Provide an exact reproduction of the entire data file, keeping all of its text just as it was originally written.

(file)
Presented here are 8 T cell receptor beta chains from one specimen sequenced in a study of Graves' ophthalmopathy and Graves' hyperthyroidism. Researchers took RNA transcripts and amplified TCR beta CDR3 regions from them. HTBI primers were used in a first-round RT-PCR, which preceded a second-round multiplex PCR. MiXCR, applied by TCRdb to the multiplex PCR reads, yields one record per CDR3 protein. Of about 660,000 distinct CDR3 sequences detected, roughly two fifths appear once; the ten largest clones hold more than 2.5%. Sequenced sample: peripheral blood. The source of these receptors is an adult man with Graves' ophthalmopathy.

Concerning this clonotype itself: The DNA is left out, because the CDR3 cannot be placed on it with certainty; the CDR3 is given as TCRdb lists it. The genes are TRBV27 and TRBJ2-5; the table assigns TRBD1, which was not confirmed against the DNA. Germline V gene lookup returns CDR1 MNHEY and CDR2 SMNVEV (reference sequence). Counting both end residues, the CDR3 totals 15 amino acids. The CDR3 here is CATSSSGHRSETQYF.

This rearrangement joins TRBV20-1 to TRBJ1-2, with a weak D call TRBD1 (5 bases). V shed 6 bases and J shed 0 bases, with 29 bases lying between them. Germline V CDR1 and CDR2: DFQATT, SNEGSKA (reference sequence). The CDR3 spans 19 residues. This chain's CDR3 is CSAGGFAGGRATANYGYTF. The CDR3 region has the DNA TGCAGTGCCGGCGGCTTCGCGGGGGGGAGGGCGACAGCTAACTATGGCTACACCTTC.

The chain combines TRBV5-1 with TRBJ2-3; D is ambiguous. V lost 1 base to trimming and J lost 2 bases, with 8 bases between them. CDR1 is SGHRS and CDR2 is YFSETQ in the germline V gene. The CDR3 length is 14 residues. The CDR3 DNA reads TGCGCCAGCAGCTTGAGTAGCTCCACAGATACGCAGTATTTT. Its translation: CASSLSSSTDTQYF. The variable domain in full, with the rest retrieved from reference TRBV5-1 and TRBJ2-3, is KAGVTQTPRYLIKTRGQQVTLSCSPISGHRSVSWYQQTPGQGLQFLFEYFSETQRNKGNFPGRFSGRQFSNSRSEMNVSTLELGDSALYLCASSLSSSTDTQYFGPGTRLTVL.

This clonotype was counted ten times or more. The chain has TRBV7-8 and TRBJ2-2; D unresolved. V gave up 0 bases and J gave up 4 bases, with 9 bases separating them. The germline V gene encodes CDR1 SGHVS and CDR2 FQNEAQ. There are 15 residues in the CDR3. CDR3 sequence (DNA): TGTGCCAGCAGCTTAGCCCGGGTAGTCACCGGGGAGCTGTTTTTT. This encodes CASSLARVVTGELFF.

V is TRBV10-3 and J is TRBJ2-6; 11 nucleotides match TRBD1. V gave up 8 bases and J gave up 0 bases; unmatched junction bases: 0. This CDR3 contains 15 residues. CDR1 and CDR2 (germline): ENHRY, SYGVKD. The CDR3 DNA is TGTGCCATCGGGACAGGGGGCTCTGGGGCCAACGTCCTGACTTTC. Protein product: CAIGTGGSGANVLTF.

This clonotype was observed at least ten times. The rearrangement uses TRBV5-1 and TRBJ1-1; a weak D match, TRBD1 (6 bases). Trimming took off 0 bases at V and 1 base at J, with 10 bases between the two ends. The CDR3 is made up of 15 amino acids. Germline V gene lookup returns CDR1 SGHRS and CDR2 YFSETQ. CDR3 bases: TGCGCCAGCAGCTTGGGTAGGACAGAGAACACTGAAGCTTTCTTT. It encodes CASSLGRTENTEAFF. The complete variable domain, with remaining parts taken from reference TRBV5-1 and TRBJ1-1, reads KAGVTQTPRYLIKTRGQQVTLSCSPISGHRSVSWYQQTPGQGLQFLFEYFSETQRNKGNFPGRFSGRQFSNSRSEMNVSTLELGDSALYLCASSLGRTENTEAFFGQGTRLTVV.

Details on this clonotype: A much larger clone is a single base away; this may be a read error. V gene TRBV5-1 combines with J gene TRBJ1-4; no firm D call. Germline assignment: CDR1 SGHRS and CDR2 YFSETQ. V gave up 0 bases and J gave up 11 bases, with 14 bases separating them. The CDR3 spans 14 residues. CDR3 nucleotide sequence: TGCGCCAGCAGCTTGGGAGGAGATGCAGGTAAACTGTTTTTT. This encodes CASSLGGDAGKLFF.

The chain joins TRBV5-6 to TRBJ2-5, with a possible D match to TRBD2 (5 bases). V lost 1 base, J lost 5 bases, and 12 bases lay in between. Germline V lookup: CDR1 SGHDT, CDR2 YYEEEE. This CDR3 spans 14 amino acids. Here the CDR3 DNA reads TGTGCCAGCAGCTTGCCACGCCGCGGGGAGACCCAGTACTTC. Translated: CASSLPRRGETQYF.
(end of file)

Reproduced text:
Presented here are 8 T cell receptor beta chains from one specimen sequenced in a study of Graves' ophthalmopathy and Graves' hyperthyroidism. Researchers took RNA transcripts and amplified TCR beta CDR3 regions from them. HTBI primers were used in a first-round RT-PCR, which preceded a second-round multiplex PCR. MiXCR, applied by TCRdb to the multiplex PCR reads, yields one record per CDR3 protein. Of about 660,000 distinct CDR3 sequences detected, roughly two fifths appear once; the ten largest clones hold more than 2.5%. Sequenced sample: peripheral blood. The source of these receptors is an adult man with Graves' ophthalmopathy.

Concerning this clonotype itself: The DNA is left out, because the CDR3 cannot be placed on it with certainty; the CDR3 is given as TCRdb lists it. The genes are TRBV27 and TRBJ2-5; the table assigns TRBD1, which was not confirmed against the DNA. Germline V gene lookup returns CDR1 MNHEY and CDR2 SMNVEV (reference sequence). Counting both end residues, the CDR3 totals 15 amino acids. The CDR3 here is CATSSSGHRSETQYF.

This rearrangement joins TRBV20-1 to TRBJ1-2, with a weak D call TRBD1 (5 bases). V shed 6 bases and J shed 0 bases, with 29 bases lying between them. Germline V CDR1 and CDR2: DFQATT, SNEGSKA (reference sequence). The CDR3 spans 19 residues. This chain's CDR3 is CSAGGFAGGRATANYGYTF. The CDR3 region has the DNA TGCAGTGCCGGCGGCTTCGCGGGGGGGAGGGCGACAGCTAACTATGGCTACACCTTC.

The chain combines TRBV5-1 with TRBJ2-3; D is ambiguous. V lost 1 base to trimming and J lost 2 bases, with 8 bases between them. CDR1 is SGHRS and CDR2 is YFSETQ in the germline V gene. The CDR3 length is 14 residues. The CDR3 DNA reads TGCGCCAGCAGCTTGAGTAGCTCCACAGATACGCAGTATTTT. Its translation: CASSLSSSTDTQYF. The variable domain in full, with the rest retrieved from reference TRBV5-1 and TRBJ2-3, is KAGVTQTPRYLIKTRGQQVTLSCSPISGHRSVSWYQQTPGQGLQFLFEYFSETQRNKGNFPGRFSGRQFSNSRSEMNVSTLELGDSALYLCASSLSSSTDTQYFGPGTRLTVL.

This clonotype was counted ten times or more. The chain has TRBV7-8 and TRBJ2-2; D unresolved. V gave up 0 bases and J gave up 4 bases, with 9 bases separating them. The germline V gene encodes CDR1 SGHVS and CDR2 FQNEAQ. There are 15 residues in the CDR3. CDR3 sequence (DNA): TGTGCCAGCAGCTTAGCCCGGGTAGTCACCGGGGAGCTGTTTTTT. This encodes CASSLARVVTGELFF.

V is TRBV10-3 and J is TRBJ2-6; 11 nucleotides match TRBD1. V gave up 8 bases and J gave up 0 bases; unmatched junction bases: 0. This CDR3 contains 15 residues. CDR1 and CDR2 (germline): ENHRY, SYGVKD. The CDR3 DNA is TGTGCCATCGGGACAGGGGGCTCTGGGGCCAACGTCCTGACTTTC. Protein product: CAIGTGGSGANVLTF.

This clonotype was observed at least ten times. The rearrangement uses TRBV5-1 and TRBJ1-1; a weak D match, TRBD1 (6 bases). Trimming took off 0 bases at V and 1 base at J, with 10 bases between the two ends. The CDR3 is made up of 15 amino acids. Germline V gene lookup returns CDR1 SGHRS and CDR2 YFSETQ. CDR3 bases: TGCGCCAGCAGCTTGGGTAGGACAGAGAACACTGAAGCTTTCTTT. It encodes CASSLGRTENTEAFF. The complete variable domain, with remaining parts taken from reference TRBV5-1 and TRBJ1-1, reads KAGVTQTPRYLIKTRGQQVTLSCSPISGHRSVSWYQQTPGQGLQFLFEYFSETQRNKGNFPGRFSGRQFSNSRSEMNVSTLELGDSALYLCASSLGRTENTEAFFGQGTRLTVV.

Details on this clonotype: A much larger clone is a single base away; this may be a read error. V gene TRBV5-1 combines with J gene TRBJ1-4; no firm D call. Germline assignment: CDR1 SGHRS and CDR2 YFSETQ. V gave up 0 bases and J gave up 11 bases, with 14 bases separating them. The CDR3 spans 14 residues. CDR3 nucleotide sequence: TGCGCCAGCAGCTTGGGAGGAGATGCAGGTAAACTGTTTTTT. This encodes CASSLGGDAGKLFF.

The chain joins TRBV5-6 to TRBJ2-5, with a possible D match to TRBD2 (5 bases). V lost 1 base, J lost 5 bases, and 12 bases lay in between. Germline V lookup: CDR1 SGHDT, CDR2 YYEEEE. This CDR3 spans 14 amino acids. Here the CDR3 DNA reads TGTGCCAGCAGCTTGCCACGCCGCGGGGAGACCCAGTACTTC. Translated: CASSLPRRGETQYF.